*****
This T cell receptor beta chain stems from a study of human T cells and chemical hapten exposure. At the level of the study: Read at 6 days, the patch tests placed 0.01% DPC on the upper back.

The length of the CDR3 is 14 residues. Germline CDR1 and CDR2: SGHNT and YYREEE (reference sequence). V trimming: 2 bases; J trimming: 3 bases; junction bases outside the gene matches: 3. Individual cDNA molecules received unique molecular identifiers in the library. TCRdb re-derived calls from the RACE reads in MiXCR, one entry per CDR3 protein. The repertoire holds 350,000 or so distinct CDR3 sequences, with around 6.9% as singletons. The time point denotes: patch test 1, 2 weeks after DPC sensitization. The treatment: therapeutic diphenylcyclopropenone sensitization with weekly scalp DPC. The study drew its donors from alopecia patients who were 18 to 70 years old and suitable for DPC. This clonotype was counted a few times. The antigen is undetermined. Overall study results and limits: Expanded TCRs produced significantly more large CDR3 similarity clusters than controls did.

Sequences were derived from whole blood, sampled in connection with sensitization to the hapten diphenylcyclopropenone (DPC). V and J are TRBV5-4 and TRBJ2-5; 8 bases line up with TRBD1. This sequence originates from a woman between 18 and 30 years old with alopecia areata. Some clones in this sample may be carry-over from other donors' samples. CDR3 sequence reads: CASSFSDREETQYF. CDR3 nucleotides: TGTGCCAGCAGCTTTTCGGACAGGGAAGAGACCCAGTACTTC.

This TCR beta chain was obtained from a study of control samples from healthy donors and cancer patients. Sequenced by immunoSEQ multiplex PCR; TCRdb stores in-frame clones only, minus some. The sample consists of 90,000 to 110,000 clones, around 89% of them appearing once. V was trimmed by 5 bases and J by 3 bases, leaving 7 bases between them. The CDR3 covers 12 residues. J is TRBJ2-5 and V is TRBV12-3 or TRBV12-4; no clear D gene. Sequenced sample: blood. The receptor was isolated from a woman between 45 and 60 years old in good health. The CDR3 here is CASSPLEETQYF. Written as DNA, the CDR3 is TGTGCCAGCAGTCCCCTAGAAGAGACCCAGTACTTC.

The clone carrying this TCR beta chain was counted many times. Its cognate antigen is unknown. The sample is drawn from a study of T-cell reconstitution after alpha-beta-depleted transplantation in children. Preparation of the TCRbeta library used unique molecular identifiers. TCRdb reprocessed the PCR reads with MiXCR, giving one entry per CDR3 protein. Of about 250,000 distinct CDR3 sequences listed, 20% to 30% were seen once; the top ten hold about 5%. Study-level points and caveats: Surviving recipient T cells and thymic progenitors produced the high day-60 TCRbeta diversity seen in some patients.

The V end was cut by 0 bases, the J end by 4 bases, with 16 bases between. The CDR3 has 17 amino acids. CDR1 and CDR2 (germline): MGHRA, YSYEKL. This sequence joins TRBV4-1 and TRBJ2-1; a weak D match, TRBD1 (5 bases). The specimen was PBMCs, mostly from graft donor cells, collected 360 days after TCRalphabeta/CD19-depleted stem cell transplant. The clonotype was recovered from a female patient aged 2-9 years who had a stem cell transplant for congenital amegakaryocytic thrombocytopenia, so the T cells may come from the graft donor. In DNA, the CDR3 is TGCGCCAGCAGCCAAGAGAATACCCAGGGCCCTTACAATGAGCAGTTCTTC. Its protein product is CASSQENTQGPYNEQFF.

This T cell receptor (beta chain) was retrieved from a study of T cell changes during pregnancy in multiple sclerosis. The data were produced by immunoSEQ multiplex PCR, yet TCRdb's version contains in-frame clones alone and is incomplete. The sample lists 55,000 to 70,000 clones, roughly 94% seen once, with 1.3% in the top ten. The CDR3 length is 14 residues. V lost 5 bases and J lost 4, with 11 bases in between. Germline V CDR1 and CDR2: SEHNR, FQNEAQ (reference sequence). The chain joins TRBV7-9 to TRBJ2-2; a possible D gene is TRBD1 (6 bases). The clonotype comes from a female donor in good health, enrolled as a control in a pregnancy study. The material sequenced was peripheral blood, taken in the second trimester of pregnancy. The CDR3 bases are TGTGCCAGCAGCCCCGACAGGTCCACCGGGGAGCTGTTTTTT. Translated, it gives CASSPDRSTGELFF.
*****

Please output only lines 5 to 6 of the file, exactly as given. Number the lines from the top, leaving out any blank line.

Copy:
The clone carrying this TCR beta chain was counted many times. Its cognate antigen is unknown. The sample is drawn from a study of T-cell reconstitution after alpha-beta-depleted transplantation in children. Preparation of the TCRbeta library used unique molecular identifiers. TCRdb reprocessed the PCR reads with MiXCR, giving one entry per CDR3 protein. Of about 250,000 distinct CDR3 sequences listed, 20% to 30% were seen once; the top ten hold about 5%. Study-level points and caveats: Surviving recipient T cells and thymic progenitors produced the high day-60 TCRbeta diversity seen in some patients.

The V end was cut by 0 bases, the J end by 4 bases, with 16 bases between. The CDR3 has 17 amino acids. CDR1 and CDR2 (germline): MGHRA, YSYEKL. This sequence joins TRBV4-1 and TRBJ2-1; a weak D match, TRBD1 (5 bases). The specimen was PBMCs, mostly from graft donor cells, collected 360 days after TCRalphabeta/CD19-depleted stem cell transplant. The clonotype was recovered from a female patient aged 2-9 years who had a stem cell transplant for congenital amegakaryocytic thrombocytopenia, so the T cells may come from the graft donor. In DNA, the CDR3 is TGCGCCAGCAGCCAAGAGAATACCCAGGGCCCTTACAATGAGCAGTTCTTC. Its protein product is CASSQENTQGPYNEQFF.